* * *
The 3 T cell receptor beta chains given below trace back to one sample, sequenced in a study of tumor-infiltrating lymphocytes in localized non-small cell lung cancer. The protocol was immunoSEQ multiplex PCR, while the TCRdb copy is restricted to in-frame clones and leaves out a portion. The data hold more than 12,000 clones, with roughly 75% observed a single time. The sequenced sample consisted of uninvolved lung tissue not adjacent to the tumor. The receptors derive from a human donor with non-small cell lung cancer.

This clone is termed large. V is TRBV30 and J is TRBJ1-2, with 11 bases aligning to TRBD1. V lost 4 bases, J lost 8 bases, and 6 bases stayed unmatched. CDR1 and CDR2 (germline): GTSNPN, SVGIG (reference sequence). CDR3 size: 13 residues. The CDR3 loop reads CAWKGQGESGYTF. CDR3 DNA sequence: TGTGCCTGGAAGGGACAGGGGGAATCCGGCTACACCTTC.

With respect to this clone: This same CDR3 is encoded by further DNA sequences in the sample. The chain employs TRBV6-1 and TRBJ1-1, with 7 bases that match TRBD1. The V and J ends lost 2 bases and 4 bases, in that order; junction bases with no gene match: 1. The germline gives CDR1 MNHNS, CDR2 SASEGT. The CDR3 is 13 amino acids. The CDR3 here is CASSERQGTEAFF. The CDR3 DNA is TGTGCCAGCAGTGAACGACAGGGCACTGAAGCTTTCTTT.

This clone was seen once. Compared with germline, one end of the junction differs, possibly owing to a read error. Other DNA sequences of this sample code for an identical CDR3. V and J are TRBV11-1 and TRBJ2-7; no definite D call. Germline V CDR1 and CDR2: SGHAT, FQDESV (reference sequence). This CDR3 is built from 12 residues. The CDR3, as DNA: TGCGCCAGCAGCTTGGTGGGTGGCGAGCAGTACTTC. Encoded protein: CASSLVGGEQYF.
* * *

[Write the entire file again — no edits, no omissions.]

The 3 T cell receptor beta chains given below trace back to one sample, sequenced in a study of tumor-infiltrating lymphocytes in localized non-small cell lung cancer. The protocol was immunoSEQ multiplex PCR, while the TCRdb copy is restricted to in-frame clones and leaves out a portion. The data hold more than 12,000 clones, with roughly 75% observed a single time. The sequenced sample consisted of uninvolved lung tissue not adjacent to the tumor. The receptors derive from a human donor with non-small cell lung cancer.

This clone is termed large. V is TRBV30 and J is TRBJ1-2, with 11 bases aligning to TRBD1. V lost 4 bases, J lost 8 bases, and 6 bases stayed unmatched. CDR1 and CDR2 (germline): GTSNPN, SVGIG (reference sequence). CDR3 size: 13 residues. The CDR3 loop reads CAWKGQGESGYTF. CDR3 DNA sequence: TGTGCCTGGAAGGGACAGGGGGAATCCGGCTACACCTTC.

With respect to this clone: This same CDR3 is encoded by further DNA sequences in the sample. The chain employs TRBV6-1 and TRBJ1-1, with 7 bases that match TRBD1. The V and J ends lost 2 bases and 4 bases, in that order; junction bases with no gene match: 1. The germline gives CDR1 MNHNS, CDR2 SASEGT. The CDR3 is 13 amino acids. The CDR3 here is CASSERQGTEAFF. The CDR3 DNA is TGTGCCAGCAGTGAACGACAGGGCACTGAAGCTTTCTTT.

This clone was seen once. Compared with germline, one end of the junction differs, possibly owing to a read error. Other DNA sequences of this sample code for an identical CDR3. V and J are TRBV11-1 and TRBJ2-7; no definite D call. Germline V CDR1 and CDR2: SGHAT, FQDESV (reference sequence). This CDR3 is built from 12 residues. The CDR3, as DNA: TGCGCCAGCAGCTTGGTGGGTGGCGAGCAGTACTTC. Encoded protein: CASSLVGGEQYF.